Duluth, MN (OpEdNews) February 23, 2011: As an idealistic teenager (at the age of 16), I wrote an op-ed piece for my high school newspaper in 1961 endorsing President John F. Kennedy's call in his inaugural address to ask not what our country can do for us but what we can do for our country. As it turns out, I have found any number of ways to serve my country by denouncing and protesting against various practices within the country and in its foreign endeavors.
As a young man, I was passionately opposed to the legal discrimination against blacks in certain parts of the United States, and I traveled by bus from St. Louis to Montgomery, Alabama, to join Martin Luther King's march on the state capitol. Later on, I served my country by devoting ten years of my life to teaching inner-city black youth under open admissions in postsecondary education.
As a young man, I was also opposed to the war in Vietnam, as were many other young Americans at the time. I participated in marches protesting that war.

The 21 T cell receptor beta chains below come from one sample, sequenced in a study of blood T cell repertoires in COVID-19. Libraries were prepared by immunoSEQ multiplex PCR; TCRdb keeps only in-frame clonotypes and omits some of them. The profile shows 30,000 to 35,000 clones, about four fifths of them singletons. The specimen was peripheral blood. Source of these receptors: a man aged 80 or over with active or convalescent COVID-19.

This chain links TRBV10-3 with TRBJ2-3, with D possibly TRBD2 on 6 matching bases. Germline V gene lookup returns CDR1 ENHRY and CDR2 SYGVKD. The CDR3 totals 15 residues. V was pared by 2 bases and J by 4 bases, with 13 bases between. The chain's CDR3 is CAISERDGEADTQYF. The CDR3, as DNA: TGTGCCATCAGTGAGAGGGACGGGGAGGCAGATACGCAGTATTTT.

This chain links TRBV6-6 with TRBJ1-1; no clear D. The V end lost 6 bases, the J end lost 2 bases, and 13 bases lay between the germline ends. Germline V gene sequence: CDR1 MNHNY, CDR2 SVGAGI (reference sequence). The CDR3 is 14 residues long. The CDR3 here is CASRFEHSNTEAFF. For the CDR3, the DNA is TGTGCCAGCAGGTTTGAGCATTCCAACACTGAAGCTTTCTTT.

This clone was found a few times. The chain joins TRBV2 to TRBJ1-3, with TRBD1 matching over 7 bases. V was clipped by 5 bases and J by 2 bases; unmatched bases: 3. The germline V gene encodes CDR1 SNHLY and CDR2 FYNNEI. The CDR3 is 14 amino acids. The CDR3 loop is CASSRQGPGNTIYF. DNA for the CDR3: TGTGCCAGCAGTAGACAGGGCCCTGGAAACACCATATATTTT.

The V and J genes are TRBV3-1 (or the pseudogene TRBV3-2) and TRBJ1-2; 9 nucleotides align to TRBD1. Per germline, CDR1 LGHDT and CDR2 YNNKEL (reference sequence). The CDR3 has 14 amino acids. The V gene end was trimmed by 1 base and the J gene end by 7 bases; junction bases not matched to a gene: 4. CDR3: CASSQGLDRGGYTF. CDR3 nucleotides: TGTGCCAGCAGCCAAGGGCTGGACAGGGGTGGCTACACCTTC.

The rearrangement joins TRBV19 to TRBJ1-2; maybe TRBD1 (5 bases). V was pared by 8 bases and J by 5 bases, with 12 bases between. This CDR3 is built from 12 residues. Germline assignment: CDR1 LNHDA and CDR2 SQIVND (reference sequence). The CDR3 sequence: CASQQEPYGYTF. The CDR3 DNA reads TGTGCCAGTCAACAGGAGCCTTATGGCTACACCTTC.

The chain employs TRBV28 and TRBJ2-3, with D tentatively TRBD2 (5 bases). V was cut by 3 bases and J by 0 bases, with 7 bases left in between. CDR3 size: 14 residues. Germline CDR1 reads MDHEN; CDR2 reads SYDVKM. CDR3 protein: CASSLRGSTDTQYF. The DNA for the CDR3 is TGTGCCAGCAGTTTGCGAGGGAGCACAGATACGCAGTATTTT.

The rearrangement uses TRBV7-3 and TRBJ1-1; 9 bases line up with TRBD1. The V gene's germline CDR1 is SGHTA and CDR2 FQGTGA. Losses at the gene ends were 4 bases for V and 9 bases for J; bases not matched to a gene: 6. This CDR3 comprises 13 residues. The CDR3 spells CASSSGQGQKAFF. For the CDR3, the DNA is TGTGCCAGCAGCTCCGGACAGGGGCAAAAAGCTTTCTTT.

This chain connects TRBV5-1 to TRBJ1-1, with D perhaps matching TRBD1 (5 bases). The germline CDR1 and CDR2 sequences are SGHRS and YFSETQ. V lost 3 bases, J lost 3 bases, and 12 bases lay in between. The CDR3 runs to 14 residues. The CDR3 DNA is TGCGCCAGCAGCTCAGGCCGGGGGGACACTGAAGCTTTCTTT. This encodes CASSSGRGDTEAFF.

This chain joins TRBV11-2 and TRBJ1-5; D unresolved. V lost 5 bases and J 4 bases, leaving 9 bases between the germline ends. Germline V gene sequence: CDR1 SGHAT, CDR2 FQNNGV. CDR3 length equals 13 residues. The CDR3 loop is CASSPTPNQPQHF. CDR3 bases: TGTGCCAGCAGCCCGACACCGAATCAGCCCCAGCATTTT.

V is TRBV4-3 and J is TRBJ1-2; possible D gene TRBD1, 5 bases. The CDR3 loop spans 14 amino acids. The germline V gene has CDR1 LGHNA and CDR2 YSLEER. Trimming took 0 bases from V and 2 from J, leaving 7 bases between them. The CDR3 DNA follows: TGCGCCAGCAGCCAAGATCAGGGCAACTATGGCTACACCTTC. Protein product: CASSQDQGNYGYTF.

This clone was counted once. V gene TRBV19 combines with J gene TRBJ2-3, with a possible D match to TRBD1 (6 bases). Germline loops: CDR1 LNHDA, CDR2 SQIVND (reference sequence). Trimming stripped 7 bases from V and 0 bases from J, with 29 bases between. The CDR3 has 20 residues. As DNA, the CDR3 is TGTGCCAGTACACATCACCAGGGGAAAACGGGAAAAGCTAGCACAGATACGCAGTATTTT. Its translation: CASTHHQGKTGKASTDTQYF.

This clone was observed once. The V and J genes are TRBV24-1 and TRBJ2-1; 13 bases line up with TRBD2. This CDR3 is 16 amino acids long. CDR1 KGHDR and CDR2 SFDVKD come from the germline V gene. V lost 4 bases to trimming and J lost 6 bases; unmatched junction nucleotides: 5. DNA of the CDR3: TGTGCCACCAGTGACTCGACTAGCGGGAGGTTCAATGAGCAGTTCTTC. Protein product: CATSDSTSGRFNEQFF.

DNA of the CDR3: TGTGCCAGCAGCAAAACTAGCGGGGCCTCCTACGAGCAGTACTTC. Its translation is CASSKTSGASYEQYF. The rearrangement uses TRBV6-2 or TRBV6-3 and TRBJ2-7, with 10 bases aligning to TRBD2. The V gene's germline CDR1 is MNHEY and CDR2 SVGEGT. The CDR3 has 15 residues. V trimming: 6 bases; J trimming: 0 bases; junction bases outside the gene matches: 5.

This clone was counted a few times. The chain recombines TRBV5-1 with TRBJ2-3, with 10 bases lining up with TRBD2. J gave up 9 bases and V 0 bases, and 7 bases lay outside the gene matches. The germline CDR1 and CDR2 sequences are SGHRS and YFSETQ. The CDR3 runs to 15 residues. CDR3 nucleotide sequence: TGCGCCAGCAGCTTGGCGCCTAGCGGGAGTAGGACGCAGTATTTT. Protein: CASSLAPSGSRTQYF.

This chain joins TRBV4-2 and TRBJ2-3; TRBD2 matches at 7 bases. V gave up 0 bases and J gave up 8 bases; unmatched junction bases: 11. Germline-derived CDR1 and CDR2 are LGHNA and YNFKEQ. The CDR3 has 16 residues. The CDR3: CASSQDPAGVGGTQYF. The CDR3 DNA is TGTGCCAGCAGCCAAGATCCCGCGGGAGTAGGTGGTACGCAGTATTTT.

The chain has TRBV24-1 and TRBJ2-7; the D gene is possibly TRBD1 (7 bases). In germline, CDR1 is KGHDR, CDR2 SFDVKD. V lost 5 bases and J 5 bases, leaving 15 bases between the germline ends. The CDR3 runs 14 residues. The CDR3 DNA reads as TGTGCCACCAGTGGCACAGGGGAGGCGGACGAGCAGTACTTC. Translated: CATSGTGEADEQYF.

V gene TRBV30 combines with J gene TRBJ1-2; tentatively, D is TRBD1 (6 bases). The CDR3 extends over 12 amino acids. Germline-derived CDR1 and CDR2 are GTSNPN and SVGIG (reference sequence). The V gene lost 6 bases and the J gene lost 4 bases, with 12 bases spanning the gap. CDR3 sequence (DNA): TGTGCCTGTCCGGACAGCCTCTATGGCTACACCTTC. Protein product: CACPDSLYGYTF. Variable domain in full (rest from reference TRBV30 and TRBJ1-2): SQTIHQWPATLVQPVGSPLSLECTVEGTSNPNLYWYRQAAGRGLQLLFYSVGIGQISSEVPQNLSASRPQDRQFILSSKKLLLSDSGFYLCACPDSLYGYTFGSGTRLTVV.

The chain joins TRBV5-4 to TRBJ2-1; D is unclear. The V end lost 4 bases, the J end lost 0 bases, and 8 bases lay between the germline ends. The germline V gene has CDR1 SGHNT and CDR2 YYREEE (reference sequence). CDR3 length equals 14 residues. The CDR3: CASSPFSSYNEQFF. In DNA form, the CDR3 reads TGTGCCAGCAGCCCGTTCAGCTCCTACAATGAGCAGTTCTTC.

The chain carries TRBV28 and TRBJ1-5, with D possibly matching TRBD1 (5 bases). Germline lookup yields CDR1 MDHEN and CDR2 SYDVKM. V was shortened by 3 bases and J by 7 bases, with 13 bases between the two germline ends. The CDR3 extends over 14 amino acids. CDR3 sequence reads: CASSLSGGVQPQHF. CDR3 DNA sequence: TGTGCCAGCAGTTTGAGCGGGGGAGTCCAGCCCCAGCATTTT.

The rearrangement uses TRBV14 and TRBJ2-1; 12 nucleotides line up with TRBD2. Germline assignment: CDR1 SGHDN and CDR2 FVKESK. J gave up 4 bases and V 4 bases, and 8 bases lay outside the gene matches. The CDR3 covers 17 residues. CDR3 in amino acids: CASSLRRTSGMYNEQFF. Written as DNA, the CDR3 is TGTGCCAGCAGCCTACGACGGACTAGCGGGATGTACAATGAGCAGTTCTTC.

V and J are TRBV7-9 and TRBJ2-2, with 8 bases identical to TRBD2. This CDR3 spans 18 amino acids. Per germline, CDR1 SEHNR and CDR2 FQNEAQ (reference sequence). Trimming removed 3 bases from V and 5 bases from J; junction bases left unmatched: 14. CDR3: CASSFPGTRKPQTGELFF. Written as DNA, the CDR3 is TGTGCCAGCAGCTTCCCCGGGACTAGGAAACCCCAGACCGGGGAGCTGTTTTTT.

As a result of my anti-war passion earlier in my life, I was also opposed to the wars against Afghanistan and Iraq that President George W. Bush initiated, both of which tragically continue to this day. Because many other young people were also passionately opposed to the war in Vietnam, I have never understood why the now older versions of those same people are not evidently opposed to the wars in Afghanistan and Iraq. Perhaps Rob Kall can explain this puzzling inconsistency to me.
Rob Kall has some good things to say in his February 19th article "How Angry Are You? Time to Channel and Say It Smartly."
I have no objection to expressing political anger smartly. I have no objection to his call for participation in demonstrations such as the recent demonstrations in Wisconsin.
I have no objection to his advice against venting: "We can't waste our time venting." Right.
But I am not so sure about the second part of his sentence. "We can't waste our time venting or calling right wingers names." In a following sentence he says, "We must not call names."